During the mid 90s there was no shortage of consoles – both the 16-bit generation and 32-bit generation were coming to be, not to mention CD consoles – and Rayman was caught right in the thick of it. Not only that, but thanks to Mario and Sonic, platformers were among the highest in popularity behind fighting games. The title began life as a brainchild of Ubisoft creative director Michel Ancel (who is also responsible for cult favorite Beyond Good & Evil) and the then struggling developer/publisher bet the house on his creation and won. Rayman started life on the Super NES as a two-player title based on various cultural fairy tales and eventually it was decided that the game would receive a cartoon makeover with better animation and subsequent move to the Playstation CD add-on for the SNES (read that story here). When Nintendo announced the cancellation of both the Playstation and Phillips CD projects Ubisoft wanted to move to the Jaguar thanks to its specs and eventually chose the Sony Playstation as the lead console. As you can see, the game was already bouncing from console to console.
Rayman is known for some unique features upon its 1995 release date – most namely because it was a 2D platformer in a time when 3D polygonal graphics were all the rage and it released on Playstation and Jaguar simultaneously (1 week apart) with differences to both. The Saturn and PC ports would come in 1996 and be identical to the PS1 version. Lead character Rayman has no limbs – his head, hands, and feet float around his body – which was a design decision due to hardware limitations and not actually part of any plot. Visually the title is gorgeous with bright colors (up to 65,000 at one time) and made good use of the hardware at the time, not to mention smooth 60 frames per second animation throughout. Thanks to the CD format, the Playstation version contains a vibrant red book audio (similar to music CDs) format that will play on a CD player if you have the original disc. Wikipedia cites similarities to Treasure’s Dynamite Headdy, a Genesis title that released in 1994, but I feel the comparison was only made in hindsight and I’ve read nothing to remotely connect the two.
Rayman’s gameplay appears to be a traditional platformer, but once you start getting into the second world (most people refer to as the “music level”), the game’s difficulty ramps up at an immense rate. You are consistently trying to dodge pits and obstacles you will only know about if you’ve already died from, it was nearly impossible to “twitch” your way through most obstacles. As a result, you were forced to memorize most levels; think of it as the R-Type of platformers. In addition, the length of the levels grow as well, probably due to the changes to different platforms and media during development. Rayman also has limited lives (3) and continues (3) after which a game over requires you to start over completely. This is a bit confusing when you first start out because the game has password and save features, but neither of those allow you to continue beyond the initial lives and continues – there are cheat codes, but you have to know to use them before a game over. It all comes off, especially today, as an awkward combination of 16-bit and 32-bit game design (which it most likely is). This is also a collect-a-thon game, requiring you to collect all six caged Electoons in order to move on to the final stages, which can be a blessing to completionists like me and a curse to bare bones players. Having said that, these are all minor setbacks that in no way eclipse the solid gameplay, decent level design, wonderous worlds, and boss battles that remained in my memory through nostalgic goggles. Come to the game prepared and take it in stride (this can be easier thanks to the massive amount of portable ports) and there should be no reason for you to not eventually beat it.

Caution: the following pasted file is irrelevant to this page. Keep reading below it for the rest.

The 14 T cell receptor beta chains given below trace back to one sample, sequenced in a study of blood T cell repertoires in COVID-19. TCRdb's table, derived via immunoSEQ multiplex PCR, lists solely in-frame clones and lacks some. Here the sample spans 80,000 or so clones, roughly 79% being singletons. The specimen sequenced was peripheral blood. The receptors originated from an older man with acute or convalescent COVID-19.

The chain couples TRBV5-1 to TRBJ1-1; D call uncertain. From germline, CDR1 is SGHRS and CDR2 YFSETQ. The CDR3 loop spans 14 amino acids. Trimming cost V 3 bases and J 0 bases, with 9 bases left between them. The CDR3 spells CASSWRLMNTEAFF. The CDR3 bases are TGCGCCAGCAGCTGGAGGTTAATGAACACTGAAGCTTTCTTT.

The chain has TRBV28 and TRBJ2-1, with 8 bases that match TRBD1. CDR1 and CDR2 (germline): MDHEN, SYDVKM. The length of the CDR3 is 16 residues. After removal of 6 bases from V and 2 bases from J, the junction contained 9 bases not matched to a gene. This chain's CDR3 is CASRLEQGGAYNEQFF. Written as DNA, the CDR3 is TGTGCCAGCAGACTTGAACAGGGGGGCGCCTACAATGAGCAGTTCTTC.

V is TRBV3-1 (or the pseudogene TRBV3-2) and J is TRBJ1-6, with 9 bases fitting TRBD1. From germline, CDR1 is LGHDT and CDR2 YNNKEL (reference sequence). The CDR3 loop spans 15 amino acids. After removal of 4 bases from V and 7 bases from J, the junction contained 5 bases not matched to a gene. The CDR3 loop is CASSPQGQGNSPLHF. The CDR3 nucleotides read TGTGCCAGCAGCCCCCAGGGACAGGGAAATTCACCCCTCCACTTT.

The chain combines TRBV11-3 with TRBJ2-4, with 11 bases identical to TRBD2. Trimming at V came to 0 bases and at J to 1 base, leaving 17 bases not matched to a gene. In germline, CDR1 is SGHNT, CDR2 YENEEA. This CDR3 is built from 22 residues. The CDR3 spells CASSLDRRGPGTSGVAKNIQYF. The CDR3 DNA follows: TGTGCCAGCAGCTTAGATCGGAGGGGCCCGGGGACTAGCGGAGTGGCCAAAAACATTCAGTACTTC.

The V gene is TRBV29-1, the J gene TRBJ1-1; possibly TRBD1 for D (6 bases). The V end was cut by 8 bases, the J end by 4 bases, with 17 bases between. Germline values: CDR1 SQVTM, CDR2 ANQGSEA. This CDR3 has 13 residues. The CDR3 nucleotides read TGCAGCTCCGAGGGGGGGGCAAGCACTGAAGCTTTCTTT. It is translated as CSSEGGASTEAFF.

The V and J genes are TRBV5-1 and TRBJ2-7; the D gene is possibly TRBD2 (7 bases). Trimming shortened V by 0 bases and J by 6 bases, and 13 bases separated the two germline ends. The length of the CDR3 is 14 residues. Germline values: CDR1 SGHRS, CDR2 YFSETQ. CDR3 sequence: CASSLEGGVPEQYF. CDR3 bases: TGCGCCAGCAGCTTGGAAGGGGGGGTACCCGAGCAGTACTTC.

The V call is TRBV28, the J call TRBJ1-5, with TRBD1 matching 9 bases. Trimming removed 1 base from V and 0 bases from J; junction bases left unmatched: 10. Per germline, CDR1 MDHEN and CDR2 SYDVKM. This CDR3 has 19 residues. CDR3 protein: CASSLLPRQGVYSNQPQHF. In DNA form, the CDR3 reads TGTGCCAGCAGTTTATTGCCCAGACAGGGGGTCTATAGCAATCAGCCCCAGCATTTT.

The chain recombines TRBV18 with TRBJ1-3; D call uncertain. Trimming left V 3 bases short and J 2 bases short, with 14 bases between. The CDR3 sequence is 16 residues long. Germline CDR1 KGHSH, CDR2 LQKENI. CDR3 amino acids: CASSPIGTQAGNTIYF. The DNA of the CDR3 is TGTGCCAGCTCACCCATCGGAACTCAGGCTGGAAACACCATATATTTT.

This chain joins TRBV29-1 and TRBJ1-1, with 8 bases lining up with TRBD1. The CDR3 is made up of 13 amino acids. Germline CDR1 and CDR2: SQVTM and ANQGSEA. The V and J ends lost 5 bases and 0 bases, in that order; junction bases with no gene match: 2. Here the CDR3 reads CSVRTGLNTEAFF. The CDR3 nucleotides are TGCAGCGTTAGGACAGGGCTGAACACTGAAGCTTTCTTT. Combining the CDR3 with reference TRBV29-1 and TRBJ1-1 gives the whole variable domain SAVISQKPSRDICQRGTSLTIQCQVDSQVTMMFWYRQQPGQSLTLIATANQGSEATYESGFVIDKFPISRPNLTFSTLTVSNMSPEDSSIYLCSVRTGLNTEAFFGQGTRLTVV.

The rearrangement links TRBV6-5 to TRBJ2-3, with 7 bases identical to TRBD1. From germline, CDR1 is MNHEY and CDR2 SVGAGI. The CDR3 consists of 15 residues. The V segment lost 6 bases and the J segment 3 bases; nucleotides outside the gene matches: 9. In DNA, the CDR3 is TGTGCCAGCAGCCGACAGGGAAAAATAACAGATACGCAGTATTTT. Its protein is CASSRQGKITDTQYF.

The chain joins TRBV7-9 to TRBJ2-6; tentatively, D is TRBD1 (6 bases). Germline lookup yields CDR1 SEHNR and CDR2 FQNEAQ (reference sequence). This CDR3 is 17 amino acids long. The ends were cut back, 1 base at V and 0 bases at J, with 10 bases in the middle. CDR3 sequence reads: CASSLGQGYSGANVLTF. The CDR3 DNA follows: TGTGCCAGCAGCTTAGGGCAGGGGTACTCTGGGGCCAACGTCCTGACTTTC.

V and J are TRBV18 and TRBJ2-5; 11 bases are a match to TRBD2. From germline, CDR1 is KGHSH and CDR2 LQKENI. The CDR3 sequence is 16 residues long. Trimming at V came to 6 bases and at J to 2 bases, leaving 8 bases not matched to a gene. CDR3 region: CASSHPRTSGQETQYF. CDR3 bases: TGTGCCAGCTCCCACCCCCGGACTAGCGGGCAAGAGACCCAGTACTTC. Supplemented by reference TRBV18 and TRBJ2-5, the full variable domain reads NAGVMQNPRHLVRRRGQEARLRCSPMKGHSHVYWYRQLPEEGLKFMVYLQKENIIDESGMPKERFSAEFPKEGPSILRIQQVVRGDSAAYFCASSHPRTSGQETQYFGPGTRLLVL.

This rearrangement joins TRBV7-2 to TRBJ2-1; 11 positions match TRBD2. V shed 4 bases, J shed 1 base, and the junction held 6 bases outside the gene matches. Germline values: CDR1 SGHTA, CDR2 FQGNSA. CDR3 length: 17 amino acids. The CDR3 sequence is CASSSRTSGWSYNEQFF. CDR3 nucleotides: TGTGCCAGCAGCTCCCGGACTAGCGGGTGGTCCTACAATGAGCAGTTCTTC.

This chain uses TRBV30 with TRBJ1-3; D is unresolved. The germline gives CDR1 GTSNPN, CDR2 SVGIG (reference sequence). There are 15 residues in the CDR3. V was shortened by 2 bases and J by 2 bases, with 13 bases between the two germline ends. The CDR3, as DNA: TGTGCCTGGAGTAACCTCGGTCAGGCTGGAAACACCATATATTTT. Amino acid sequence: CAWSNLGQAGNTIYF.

The original version is technically available on the Atari Jaguar, which is most likely similar to the version we would have gotten on SNES Playstation or the canceled 32x version. It has a few differences from the Sony Playstation version including the removal of Mr. Stone’s Peaks level and Space Mama’s area and battle are also absent. Rayman cannot shrink like he does in the other versions and the level Erasure Plains has been changed to a new level entirely. This version does contain the game Pong as a hidden minigame and contains glowing and smoke effects on Mr. Skops’ lava level. As expected, the audio is considerably weaker because it is compressed onto a cartridge and could not take advantage of the red book audio. It is one of the few games that demonstrate both the abilities and value of the Atari Jaguar and every collector I’ve spoken to says it’s a must buy if you own the system. Unfortunately the Jaguar version is quite rare and sells for $50+ online, which is about 5-10 times higher than the many other versions you can find.
On the PC, Rayman had plenty of expansions that demonstrated a versatility in the concept well ahead of its time: endless level design. While the original PC version was a mere PS1 port, the 1997 Rayman Gold also included level development tools and contained 24 new levels and the need to collect 100 tings to complete each level. The included development tool, Rayman Designer, allowed players to create levels and share them on the Internet, which wasn’t popular at the time. Rayman Forever hit in 1998 and included both Rayman Gold and 40 new user-designed levels to further extend the experience although at the expense of part of the soundtrack, which most fans of the series do not consider a worthwhile trade-off. Rayman 100 Niveaux was the final release and contained 60 newer levels (entitled the 60 “Niveaux” levels that were only released previously in France as the super rare Rayman Collector) and the 40 user levels, however it does not contain the contents of Rayman or the extra 24 Gold levels.
Rayman Advance was the first true portable port that made the game easier for various reasons and was close to the same as the PS1 version save for the obvious downgrade in the soundtrack. The game was also available on Gameboy color – although it only used the plot of the original, level design was from the sequel – and digital downloads on PSP (via PSOne collection) and on DS/3DS via DSiWare. The PSOne version has the unaltered gameplay and soundtrack (because it’s basically a rip of the original ISO) whereas the DSiWare version has been made even easier than Advance and features downgraded looping audio and appears to be based on the PC version. In addition, Good Ole Games released Rayman Forever on its site, adjusting the programming of the PC version to support Windows platforms – DOSbox is required to play the original versions of these DOS-based games. Both Forever on GOG and the PSOne version are $5.99 whereas the DSiWare version will set you back $7.99.
While the original is important and significant for many reasons, Rayman’s next outing would update it to 3D polygons, a step back for the art design, but was much more approachable. It held up so well, in fact, that Ubisoft and Nintendo decided to use it as a 3DS launch title.